Wednesday, 17 December 2008

Book Review: And The Money Kept Rolling in (And Out) by Paul Blustein

A brilliant book in every way - as exciting as a movie thriller, as intricate as a detective story with multiple intertwined plot lines, as gut-wrenching and sad as a human tragedy that could have been avoided, as fair and detailed as a commission of enquiry into a man-made disaster - this book about Argentina's financial and economic collapse in 2001-2002 is a must-read for anyone interested in the current financial and economic crisis. Though written in 2005 before the crisis started, Blustein takes a few pages to talk about relevance to the USA and states outright: "It could happen here. Americans who give Argentina's story fair consideration and conclude otherwise are deluding themselves." ... or maybe, it's already happening here?

The technical reasons for Argentina's accumulation of a crushing debt load on which it eventually defaulted with dire consequences are fairly straightforward. In his words, "They spent more than they should have, taxed less than they should have and borrowed more than they should have..." while living within the dollar-peso convertibility currency system that required much stricter fiscal discipline.

The individual and collective (both organizational and societal) human reasons that created and exacerbated the technical reasons are the really fascinating elements and this is where Blustein excels at digging them out and presenting them in a gripping story. Self-interest, groupthink, willful blindness, self-deceit, avariciousness, stupidity, panic reactions, vanity, political expediency, official misinformation and spinning, ideology, gamesmanship, it is all there in various people and organizations. The author doesn't pull punches in his criticisms but there aren't many who escape blameless. The IMF, Wall Street investment banks, the US government, the Argentine government, even to some degree the Argentine people, share the burden of responsibility.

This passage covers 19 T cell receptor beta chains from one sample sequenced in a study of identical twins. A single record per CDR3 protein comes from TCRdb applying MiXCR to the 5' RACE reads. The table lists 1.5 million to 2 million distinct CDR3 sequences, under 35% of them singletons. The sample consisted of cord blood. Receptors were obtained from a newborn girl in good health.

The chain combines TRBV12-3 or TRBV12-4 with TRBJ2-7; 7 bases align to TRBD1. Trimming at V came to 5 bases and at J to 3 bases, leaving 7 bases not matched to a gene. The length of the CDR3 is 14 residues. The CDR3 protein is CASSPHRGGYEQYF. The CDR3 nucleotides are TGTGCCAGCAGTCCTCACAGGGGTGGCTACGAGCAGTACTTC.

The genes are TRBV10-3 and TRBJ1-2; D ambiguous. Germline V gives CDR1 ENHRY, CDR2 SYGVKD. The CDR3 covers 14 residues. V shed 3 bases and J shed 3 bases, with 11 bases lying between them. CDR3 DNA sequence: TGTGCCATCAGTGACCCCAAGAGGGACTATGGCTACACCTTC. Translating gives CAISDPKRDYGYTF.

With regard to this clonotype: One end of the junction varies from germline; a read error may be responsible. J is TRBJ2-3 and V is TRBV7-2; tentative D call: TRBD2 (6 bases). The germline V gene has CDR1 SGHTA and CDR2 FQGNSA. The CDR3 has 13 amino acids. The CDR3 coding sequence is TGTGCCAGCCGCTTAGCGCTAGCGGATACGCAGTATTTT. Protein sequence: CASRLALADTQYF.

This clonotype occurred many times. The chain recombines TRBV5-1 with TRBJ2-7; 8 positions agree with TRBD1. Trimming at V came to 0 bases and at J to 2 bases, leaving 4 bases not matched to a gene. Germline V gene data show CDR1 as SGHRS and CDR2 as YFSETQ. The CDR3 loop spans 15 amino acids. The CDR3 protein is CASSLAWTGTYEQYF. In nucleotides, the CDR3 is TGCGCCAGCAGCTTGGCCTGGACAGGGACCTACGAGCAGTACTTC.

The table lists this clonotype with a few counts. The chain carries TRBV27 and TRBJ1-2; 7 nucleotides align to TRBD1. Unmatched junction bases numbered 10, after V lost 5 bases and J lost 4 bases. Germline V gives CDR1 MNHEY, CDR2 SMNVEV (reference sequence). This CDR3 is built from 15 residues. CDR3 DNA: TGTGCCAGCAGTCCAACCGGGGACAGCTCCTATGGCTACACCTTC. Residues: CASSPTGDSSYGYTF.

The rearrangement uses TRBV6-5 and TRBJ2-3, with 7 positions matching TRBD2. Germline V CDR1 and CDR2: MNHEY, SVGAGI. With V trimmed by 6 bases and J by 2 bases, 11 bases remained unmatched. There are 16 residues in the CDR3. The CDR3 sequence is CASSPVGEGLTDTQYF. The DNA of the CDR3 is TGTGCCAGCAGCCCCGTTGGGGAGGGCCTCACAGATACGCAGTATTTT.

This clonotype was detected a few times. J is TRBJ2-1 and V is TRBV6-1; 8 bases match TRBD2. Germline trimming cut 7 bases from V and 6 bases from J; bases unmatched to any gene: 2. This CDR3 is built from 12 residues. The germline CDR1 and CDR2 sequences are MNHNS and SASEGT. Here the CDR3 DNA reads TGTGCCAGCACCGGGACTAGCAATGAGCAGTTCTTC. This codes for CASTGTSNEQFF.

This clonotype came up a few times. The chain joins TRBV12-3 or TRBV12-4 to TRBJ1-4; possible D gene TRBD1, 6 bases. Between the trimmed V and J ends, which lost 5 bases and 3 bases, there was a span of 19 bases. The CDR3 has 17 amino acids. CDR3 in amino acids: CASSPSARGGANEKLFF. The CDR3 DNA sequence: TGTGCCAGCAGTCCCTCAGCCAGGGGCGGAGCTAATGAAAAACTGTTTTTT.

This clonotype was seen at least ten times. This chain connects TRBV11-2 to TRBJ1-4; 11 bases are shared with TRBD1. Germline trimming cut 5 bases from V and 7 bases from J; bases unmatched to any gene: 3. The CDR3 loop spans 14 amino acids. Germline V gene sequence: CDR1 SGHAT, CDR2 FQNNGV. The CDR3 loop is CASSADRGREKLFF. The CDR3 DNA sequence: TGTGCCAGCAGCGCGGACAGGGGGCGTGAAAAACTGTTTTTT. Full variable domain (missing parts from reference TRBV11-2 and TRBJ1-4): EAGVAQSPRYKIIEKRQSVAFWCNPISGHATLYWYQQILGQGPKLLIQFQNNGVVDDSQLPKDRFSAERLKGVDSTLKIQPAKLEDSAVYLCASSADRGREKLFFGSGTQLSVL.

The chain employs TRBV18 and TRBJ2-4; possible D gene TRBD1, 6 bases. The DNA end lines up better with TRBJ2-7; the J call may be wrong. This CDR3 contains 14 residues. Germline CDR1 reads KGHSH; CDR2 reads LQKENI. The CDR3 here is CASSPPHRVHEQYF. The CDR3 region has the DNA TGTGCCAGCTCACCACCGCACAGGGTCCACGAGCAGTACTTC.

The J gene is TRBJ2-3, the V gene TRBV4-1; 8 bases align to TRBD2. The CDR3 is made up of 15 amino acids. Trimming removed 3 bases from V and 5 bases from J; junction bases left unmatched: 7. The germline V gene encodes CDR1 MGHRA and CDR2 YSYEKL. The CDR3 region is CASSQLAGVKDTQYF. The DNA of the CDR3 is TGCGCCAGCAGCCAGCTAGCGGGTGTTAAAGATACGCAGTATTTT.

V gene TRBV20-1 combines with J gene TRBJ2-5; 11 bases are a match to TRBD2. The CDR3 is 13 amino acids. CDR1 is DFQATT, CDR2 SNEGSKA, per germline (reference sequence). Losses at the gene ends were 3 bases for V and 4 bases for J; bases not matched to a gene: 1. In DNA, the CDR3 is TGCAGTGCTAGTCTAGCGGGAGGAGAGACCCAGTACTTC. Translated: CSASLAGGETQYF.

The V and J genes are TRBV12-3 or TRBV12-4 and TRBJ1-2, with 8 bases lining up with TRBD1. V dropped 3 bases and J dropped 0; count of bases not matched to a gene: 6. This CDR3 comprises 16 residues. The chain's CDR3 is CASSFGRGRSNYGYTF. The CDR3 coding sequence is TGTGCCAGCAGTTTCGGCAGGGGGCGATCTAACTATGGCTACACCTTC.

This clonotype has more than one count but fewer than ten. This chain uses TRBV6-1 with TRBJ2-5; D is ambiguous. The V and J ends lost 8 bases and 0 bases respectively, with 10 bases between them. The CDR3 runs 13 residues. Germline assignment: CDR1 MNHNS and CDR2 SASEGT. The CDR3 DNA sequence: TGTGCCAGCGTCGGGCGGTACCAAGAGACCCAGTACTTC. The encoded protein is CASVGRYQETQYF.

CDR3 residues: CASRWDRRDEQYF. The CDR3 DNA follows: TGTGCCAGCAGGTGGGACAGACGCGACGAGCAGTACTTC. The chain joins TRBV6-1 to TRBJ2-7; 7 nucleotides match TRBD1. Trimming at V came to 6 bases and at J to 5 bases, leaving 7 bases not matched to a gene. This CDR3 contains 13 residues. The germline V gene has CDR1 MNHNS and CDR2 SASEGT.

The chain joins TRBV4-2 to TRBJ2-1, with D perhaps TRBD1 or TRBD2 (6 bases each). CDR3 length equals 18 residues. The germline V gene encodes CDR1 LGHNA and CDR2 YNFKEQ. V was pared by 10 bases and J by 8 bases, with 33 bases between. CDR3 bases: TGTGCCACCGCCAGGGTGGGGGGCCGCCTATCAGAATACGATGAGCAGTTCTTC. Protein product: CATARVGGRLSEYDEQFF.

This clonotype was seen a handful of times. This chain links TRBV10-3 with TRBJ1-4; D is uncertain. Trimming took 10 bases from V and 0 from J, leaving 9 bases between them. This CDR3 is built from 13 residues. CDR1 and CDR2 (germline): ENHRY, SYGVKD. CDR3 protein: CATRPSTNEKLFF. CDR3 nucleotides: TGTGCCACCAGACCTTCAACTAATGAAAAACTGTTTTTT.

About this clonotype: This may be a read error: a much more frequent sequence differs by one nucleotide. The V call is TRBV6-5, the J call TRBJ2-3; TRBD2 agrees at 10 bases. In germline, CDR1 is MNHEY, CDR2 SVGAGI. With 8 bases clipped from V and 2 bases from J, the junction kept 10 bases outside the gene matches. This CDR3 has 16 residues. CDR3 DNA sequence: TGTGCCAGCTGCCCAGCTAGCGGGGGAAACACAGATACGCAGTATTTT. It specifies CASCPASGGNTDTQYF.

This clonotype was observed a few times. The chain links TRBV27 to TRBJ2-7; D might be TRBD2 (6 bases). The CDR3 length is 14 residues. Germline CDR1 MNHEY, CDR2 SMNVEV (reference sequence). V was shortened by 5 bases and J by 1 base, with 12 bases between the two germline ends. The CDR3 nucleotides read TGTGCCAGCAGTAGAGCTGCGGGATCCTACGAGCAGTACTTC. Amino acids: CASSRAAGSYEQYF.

The book is not an "anti-" diatribe, whether it be anti-globalization, anti-IMF, anti-privatization, anti-Americanism, anti-capital, anti-bailout or even anti-debt (though it clearly shows that too much debt is a recipe for disaster). He says, "Policies such as open trade, privatization, and deregulation were not responsible for the events that brought Argentina to such a pitiful state."

For those who wonder why our governments are currently so anxiously propping up banks and trying to get credit flowing again, "... The nation's banking system was ceasing to perform its vital role as a provider of credit and dispenser of payments, the result being an accelerated contraction in all sorts of economic activity" and "... the shortage of funds spread through the economy like a debilitating virus". The latter is especially in play at the moment. For example, part of the reason for the 45% drop in GM's sales is lack of credit to buyers wanting to buy vehicles even if they are perfectly qualified good credit risks. And look where GM is today. A company with problems suddenly is a company in crisis with insurmountable problems. Same goes for home buyers, if trying to get a mortgage isn't possible, few can buy, prices decline etc.

The helicoptor departure scene in the prologue, where an IMF banker flies out of the country having informed the President of Argentina that the IMF will no longer provide support, abandoning Argentina to inevitable default and collapse, makes a striking image worthy of a movie. Hollywood, where are you?

My rating: Five out of five stars.

1 comment:

Anonymous said...

Good review. It's not a book I've read, but may be something I look to in the new year for some personal reading material.

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